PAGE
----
This question has been closed for answers. Ask a New Question.
Sunnygirl1 thank you for your kind words. I guess I just feel that way sometimes because she never seems happy/satisfied no matter how hard I try. And I try so hard.

Thank you for making me think of her behavior as brain damage. Somehow that has a different connontation to it than dementia. In regards to the type of dementia I'm not quite sure what it's classified as. I should probably hop on over to a dementia site and peruse. The doctor did say she is depressed as well. She's been through a lot in her life. Buried her husband and 2 of her adult children (most recently my sister about 10 years ago) and one baby she never brought home from the hospital. She always "handled" everything on the outside. So maybe the depression started years ago. She lived with me 18 years ago as well but then moved to my sisters in SLO,CA for years and then to my brothers. They didn't communicate much what was going on with her besides major things like a stroke and a TIA. Falling is also an issue if she doesn't have her walker. And incontinence; she wears Depends.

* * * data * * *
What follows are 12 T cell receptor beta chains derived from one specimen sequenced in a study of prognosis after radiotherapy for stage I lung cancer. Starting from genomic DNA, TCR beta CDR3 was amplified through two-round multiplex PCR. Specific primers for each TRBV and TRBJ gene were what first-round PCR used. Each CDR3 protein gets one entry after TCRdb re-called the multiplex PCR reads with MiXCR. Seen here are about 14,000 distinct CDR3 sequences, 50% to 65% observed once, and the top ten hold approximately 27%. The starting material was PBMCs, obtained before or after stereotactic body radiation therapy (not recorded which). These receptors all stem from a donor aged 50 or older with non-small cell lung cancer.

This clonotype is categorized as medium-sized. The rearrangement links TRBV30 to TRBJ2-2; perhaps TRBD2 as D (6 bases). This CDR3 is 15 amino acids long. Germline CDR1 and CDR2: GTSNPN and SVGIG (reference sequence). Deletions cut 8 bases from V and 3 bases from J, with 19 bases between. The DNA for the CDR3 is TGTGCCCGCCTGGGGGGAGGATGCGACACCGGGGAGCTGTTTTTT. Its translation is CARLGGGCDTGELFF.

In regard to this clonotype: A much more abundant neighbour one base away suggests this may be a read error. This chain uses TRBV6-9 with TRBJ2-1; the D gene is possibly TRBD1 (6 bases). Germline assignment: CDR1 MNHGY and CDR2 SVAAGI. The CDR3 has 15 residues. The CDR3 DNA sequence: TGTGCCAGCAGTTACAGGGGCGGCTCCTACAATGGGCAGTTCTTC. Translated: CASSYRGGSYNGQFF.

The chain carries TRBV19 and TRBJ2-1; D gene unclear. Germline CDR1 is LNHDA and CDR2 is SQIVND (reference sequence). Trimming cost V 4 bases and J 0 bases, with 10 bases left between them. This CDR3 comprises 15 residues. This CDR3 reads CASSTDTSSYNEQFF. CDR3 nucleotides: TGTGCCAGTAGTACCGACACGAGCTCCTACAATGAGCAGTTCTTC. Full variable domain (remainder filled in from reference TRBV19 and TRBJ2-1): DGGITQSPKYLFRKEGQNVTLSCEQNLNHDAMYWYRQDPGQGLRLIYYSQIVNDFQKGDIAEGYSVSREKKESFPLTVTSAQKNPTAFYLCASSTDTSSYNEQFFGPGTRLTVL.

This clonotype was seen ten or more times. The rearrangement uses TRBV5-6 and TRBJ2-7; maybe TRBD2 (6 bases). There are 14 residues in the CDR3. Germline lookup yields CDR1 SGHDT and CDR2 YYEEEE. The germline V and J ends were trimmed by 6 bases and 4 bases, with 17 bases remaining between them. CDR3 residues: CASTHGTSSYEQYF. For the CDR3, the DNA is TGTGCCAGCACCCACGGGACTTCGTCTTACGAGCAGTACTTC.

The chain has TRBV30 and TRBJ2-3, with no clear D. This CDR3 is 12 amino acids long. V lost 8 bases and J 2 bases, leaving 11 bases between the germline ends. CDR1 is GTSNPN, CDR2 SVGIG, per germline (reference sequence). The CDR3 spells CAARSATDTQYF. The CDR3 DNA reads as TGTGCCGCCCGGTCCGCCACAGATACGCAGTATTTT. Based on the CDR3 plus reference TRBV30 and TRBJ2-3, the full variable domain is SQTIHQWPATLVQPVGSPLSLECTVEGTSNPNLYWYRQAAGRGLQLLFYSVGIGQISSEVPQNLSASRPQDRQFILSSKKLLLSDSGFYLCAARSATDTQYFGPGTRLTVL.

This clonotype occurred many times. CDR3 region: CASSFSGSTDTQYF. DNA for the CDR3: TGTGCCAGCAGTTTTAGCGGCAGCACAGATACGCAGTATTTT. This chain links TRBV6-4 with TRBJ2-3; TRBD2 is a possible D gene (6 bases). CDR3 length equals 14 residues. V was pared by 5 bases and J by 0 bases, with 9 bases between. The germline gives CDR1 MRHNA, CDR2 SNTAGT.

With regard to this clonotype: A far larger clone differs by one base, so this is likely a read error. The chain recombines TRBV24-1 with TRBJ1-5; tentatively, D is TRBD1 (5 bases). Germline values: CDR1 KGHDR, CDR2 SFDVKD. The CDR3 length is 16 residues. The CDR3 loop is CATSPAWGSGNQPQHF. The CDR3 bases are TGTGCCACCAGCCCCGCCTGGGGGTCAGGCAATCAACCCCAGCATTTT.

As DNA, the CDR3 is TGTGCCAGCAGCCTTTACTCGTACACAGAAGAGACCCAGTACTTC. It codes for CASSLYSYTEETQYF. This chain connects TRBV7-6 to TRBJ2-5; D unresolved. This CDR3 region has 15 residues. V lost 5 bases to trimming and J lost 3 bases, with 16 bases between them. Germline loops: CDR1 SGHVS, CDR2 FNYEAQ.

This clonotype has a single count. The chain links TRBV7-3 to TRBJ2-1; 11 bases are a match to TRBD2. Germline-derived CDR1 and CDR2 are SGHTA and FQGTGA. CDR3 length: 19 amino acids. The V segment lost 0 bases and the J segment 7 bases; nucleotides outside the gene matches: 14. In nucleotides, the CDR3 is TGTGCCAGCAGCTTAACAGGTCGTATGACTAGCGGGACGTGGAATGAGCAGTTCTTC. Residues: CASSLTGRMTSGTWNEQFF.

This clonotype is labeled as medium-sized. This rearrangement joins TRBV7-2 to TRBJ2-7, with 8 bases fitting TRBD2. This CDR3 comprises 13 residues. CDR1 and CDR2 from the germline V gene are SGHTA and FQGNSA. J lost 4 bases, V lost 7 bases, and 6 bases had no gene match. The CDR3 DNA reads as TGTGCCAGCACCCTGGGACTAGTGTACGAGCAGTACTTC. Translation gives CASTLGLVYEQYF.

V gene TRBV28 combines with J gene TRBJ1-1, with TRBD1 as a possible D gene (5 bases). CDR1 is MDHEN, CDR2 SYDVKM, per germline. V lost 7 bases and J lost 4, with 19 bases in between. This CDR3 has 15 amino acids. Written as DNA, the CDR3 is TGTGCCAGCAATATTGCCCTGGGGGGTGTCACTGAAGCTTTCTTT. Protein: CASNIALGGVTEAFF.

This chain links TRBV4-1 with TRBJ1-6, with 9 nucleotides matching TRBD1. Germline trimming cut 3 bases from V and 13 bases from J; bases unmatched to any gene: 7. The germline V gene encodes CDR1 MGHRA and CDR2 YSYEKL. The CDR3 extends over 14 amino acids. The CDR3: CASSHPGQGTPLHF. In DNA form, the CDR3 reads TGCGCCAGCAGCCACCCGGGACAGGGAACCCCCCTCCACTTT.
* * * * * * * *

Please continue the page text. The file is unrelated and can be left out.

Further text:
Helpful Answer (2)
Report

Thisissohard,
I do feel what you are saying. I went through something similar, except, I didn't know what was causing my loved one to act so strange, disagreeable and snappy.. Later, it became apparent.

I don't know of anything to say that will really help, because their brain damage makes them act that way. I do think that if they are depressed and overly agitated, medication can help. It helped my loved one a great deal.

I am confused that you feel that what you are doing is never enough....really? What you are doing is HUGE. I'd try to accept that and the fact that the problem is that mom has mental damage. That's not your fault.

Most people do not realize just how stressful and frustrating it can be to care for a resistant loved one, who has dementia. It can push you to the brink. People who deal with this understand.